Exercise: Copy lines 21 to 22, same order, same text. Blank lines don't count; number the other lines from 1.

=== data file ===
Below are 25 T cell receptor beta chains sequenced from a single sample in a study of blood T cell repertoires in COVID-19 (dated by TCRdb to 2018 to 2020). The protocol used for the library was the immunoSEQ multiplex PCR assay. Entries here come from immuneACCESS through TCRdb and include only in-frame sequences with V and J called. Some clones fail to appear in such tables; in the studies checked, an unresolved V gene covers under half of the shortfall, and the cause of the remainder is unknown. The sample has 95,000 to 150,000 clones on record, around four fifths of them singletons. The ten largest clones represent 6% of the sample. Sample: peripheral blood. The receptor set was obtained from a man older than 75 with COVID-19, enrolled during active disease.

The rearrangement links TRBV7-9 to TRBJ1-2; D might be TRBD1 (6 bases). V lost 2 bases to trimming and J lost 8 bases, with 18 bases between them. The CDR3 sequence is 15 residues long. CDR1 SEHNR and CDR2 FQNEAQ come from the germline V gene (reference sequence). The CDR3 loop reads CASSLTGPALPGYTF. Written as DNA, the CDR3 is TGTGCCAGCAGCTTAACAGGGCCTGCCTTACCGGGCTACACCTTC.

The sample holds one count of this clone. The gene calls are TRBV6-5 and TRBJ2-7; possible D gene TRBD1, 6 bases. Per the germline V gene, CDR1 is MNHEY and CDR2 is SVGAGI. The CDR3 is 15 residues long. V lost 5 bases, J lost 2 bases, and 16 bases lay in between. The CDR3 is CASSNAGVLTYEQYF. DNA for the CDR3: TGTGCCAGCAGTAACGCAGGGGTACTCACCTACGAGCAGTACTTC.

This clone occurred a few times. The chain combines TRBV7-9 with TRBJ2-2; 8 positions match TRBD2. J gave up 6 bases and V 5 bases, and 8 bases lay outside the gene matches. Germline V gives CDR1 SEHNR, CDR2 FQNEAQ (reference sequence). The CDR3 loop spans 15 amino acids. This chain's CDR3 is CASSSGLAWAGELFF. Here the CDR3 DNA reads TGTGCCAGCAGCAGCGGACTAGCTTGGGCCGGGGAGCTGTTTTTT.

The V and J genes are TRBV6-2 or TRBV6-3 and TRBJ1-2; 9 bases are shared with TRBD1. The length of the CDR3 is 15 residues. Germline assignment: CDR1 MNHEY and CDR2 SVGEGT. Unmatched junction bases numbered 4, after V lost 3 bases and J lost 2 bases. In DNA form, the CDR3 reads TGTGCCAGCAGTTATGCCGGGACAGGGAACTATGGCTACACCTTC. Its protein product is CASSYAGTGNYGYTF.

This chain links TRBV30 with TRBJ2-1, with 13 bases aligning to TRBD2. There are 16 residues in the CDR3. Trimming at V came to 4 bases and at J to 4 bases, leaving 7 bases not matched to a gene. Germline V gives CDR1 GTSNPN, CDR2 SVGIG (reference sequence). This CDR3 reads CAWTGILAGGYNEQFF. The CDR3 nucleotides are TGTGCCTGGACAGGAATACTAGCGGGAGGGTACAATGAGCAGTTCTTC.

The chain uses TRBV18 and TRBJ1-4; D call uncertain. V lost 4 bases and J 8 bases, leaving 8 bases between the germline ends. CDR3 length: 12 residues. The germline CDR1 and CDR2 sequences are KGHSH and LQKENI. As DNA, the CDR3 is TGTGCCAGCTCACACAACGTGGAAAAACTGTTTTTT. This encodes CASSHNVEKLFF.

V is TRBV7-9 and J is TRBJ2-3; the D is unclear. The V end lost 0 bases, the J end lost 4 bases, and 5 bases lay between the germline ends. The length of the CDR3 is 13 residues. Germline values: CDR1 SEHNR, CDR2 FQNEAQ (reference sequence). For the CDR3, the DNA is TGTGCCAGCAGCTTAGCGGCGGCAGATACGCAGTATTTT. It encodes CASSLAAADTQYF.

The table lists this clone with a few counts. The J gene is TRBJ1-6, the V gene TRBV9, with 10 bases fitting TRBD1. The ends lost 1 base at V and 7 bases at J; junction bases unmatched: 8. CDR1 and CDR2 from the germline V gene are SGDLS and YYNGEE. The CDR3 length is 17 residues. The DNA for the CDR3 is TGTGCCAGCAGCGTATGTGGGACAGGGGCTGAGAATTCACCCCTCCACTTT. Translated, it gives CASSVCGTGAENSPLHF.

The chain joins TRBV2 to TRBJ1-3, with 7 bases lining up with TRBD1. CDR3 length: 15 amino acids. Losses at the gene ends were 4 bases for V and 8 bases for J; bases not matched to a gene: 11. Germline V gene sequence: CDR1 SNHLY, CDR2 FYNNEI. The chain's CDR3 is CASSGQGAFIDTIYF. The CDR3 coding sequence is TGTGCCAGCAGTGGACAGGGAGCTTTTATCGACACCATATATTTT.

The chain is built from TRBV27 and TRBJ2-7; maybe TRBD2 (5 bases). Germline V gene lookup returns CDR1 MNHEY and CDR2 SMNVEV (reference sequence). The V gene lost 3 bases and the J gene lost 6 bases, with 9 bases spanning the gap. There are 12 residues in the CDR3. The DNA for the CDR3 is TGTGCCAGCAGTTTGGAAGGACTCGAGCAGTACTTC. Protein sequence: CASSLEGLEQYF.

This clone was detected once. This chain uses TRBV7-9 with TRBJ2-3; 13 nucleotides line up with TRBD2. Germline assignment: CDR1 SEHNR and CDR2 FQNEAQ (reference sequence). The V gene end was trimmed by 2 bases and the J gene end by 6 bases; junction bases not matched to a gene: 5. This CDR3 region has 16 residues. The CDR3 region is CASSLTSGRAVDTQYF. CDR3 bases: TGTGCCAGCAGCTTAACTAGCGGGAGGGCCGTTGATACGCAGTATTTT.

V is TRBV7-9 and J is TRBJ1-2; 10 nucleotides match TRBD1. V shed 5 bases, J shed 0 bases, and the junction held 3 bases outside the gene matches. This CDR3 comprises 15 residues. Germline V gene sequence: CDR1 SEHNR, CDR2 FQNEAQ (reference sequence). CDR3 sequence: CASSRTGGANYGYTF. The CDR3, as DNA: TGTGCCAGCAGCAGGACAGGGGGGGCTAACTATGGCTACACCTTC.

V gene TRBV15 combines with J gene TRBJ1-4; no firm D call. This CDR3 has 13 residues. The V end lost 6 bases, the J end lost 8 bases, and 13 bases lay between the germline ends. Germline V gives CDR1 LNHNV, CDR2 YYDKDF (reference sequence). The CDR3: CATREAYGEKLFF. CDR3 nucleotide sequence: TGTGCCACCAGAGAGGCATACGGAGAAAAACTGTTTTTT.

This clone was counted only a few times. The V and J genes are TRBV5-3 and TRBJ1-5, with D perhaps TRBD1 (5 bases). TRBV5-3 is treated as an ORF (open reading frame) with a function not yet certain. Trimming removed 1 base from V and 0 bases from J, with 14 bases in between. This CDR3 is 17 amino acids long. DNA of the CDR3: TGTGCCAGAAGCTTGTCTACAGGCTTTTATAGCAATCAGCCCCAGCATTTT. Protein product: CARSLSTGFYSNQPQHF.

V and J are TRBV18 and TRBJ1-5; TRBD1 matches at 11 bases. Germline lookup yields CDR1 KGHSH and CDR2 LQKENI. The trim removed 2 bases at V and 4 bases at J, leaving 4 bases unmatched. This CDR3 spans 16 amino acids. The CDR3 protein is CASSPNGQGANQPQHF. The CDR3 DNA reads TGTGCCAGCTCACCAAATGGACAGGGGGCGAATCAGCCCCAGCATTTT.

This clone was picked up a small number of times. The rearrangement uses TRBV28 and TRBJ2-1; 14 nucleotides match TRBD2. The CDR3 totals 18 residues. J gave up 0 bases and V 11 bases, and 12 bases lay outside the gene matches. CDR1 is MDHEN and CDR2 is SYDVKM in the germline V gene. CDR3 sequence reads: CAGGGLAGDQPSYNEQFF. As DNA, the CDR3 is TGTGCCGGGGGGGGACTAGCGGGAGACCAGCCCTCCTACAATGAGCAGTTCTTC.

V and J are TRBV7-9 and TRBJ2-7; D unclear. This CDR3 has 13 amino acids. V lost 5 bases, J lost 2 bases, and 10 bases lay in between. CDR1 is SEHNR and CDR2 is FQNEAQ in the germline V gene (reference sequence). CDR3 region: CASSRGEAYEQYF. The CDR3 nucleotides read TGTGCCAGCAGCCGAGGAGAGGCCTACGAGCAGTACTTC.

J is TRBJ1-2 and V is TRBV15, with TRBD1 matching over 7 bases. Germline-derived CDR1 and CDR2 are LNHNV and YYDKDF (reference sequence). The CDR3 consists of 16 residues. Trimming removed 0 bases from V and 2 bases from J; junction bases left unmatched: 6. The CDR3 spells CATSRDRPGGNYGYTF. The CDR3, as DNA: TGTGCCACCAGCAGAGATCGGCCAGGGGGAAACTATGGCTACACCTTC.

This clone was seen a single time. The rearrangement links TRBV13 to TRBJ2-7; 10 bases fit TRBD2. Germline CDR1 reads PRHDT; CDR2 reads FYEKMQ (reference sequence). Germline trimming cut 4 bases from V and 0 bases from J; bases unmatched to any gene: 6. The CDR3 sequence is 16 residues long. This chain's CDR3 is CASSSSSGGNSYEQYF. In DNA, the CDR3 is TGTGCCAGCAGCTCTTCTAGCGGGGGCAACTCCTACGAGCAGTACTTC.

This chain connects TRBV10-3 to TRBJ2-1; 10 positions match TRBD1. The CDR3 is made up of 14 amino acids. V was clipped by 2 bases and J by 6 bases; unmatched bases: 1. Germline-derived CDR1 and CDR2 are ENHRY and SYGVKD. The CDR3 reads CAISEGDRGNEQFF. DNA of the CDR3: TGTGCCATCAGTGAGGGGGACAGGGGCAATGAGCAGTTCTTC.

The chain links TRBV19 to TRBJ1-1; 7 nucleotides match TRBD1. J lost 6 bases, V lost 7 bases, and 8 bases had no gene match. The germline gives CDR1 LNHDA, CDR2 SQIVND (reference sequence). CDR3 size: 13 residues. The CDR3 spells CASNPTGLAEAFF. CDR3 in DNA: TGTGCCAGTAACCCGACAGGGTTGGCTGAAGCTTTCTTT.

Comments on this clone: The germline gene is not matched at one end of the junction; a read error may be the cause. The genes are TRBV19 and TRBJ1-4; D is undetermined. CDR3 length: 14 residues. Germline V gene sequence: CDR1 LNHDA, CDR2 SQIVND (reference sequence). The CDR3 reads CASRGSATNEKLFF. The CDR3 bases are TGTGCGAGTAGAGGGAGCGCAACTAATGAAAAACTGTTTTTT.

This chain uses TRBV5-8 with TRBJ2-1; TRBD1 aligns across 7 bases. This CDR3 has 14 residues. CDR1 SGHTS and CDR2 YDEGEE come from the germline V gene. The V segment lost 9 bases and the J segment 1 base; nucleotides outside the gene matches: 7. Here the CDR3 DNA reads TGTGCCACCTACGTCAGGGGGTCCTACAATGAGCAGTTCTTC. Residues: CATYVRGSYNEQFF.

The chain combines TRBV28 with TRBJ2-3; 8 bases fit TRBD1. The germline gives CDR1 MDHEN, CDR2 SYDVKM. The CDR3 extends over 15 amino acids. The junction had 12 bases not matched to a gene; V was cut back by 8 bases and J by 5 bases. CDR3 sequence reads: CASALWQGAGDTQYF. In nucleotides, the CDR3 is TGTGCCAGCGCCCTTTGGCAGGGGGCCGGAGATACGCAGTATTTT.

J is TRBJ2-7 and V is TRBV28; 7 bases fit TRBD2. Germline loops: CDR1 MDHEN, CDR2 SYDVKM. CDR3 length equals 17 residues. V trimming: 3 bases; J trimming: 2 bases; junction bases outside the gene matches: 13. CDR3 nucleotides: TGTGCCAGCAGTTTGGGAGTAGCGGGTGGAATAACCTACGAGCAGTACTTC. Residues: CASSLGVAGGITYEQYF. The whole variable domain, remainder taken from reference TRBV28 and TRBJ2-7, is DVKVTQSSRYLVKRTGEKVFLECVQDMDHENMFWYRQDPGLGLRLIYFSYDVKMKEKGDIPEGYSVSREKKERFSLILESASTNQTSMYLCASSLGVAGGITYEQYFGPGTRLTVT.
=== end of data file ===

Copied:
This chain connects TRBV10-3 to TRBJ2-1; 10 positions match TRBD1. The CDR3 is made up of 14 amino acids. V was clipped by 2 bases and J by 6 bases; unmatched bases: 1. Germline-derived CDR1 and CDR2 are ENHRY and SYGVKD. The CDR3 reads CAISEGDRGNEQFF. DNA of the CDR3: TGTGCCATCAGTGAGGGGGACAGGGGCAATGAGCAGTTCTTC.

The chain links TRBV19 to TRBJ1-1; 7 nucleotides match TRBD1. J lost 6 bases, V lost 7 bases, and 8 bases had no gene match. The germline gives CDR1 LNHDA, CDR2 SQIVND (reference sequence). CDR3 size: 13 residues. The CDR3 spells CASNPTGLAEAFF. CDR3 in DNA: TGTGCCAGTAACCCGACAGGGTTGGCTGAAGCTTTCTTT.